All people (whether scientists or not) interpret facts through their individual worldviews. A person with a creationist worldview will interpret a fact one way, while a person with an evolutionist worldview will interpret the same fact quite differently.

For example, in 1963, Sir Fred Hoyle and Chandra Wickramasinghe (neither are creationists...) calculated that the probability of a one-celled organism arising spontaneously (abiogenesis) was about one chance in 10 to the 40,000th power (for an organizm without reproductive capability). Borel's 'single law of chance' states that any event having a probability of less than one in 10 to the 50th can be considered impossible. This means that abiogenesis is 10 to the 39,950th times less likely than Borel's 'impossibility' law.

A creationist will look at the above statement and think 'I'm not surprised', while Carl Sagan (a devoted evolutionist and self-professed atheist), who calculated that the probability of abiogenesis of an organism WITH reproductive capability was one in 10 to the 2,000,000,000th power, stated 'Ain't evolution wonderful?'

It is very difficult to get a person to alter their worldview. It is much easier for them to just evaluate evidence through that sieve, and throw out or explain away anything that conflicts with it. There are very few truly 'open-minded' people in the world, who would be willing to alter their fundamental beliefs regardless of how much conflicting evidence with which they might be confronted.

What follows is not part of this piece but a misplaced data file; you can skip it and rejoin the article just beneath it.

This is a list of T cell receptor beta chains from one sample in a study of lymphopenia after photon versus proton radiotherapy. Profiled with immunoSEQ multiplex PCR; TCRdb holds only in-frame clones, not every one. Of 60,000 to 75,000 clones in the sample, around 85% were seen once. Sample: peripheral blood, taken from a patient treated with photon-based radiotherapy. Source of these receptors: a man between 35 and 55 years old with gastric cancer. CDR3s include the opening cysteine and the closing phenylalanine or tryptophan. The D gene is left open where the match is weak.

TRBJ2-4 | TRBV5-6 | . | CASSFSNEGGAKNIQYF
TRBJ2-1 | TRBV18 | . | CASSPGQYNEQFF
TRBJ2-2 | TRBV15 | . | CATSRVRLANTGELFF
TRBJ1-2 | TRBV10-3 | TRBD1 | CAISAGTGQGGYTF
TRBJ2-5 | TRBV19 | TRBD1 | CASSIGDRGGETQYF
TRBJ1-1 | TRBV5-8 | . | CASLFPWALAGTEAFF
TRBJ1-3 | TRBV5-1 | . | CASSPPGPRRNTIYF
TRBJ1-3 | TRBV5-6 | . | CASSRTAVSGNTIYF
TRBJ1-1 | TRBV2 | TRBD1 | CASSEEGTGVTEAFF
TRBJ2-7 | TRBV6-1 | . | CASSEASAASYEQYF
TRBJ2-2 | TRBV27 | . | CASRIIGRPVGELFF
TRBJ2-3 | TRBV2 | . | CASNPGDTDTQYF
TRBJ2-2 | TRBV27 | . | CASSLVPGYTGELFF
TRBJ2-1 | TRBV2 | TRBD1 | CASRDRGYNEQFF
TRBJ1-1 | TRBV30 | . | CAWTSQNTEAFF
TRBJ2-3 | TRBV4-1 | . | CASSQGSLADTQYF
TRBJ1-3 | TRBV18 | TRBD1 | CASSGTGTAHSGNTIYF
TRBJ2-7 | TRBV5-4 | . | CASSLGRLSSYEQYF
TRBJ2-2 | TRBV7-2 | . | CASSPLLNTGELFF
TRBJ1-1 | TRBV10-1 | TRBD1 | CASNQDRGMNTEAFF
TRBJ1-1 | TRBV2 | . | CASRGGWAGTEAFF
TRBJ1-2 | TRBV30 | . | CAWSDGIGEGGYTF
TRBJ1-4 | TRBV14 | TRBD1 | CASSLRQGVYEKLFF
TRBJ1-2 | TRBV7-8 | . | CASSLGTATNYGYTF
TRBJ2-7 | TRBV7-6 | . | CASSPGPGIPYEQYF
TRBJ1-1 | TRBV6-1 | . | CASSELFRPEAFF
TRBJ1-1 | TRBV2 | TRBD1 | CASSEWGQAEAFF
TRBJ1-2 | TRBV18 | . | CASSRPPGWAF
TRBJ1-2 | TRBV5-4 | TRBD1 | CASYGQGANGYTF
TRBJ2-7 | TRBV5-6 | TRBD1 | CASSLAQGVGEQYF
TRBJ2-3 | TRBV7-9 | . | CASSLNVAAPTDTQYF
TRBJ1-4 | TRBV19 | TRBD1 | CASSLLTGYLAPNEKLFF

Therefore, anyone with a 'non-Abrahamic' worldview (scientists included) is unlikely to alter their worldview based upon a fews (or several) concepts which seem to conflict with it. Keep in mind that scientists carry just as many metaphysical predilections into the lab with them as any preacher has ever carried into a pulpit. They are not Mr. Spock. They are biased, self-centered human beings just like the rest of us.


Creationism is a system that interprets the evidence science gathers from the perspective that God not only can but does intervene in the world. It says that God created the world through spectacular miraculous means, not through the business-as-usual scientific laws we experience today. It says God sent a world wide flood which changed the world for good. We shouldn't be surprised then that people who reject an active God reject creationism too. Creationism is only logical if God exists, so creationists have no expectation that non-Christians will agree with their interpretations.

Creationists themselves do not believe creationism is solid science, but that it's closer to history. They sometimes call the difference that between "operational science" that makes computers and rockets, and "historical science" that builds models to extrapolate from the present to the past. Historical or "origins" science can't be investigated with experiments or the scientific method, and some don't consider it to be true science. They believe evolution is historical science too, despite what most evolutionists say.

  • Plenty of secular scientists believe in the distinction between operational and historical science (not always under those exact terms), and I believe some have even argued that historical science "is not real science". Unsurprisingly, "historical scientists" have a vested interest in defending their fields. Too much "science" these days is more about propaganda and peer pressure than truth (and I don't just mean in origin-of-life debates).
    – Matthew
    Commented Apr 7, 2022 at 19:43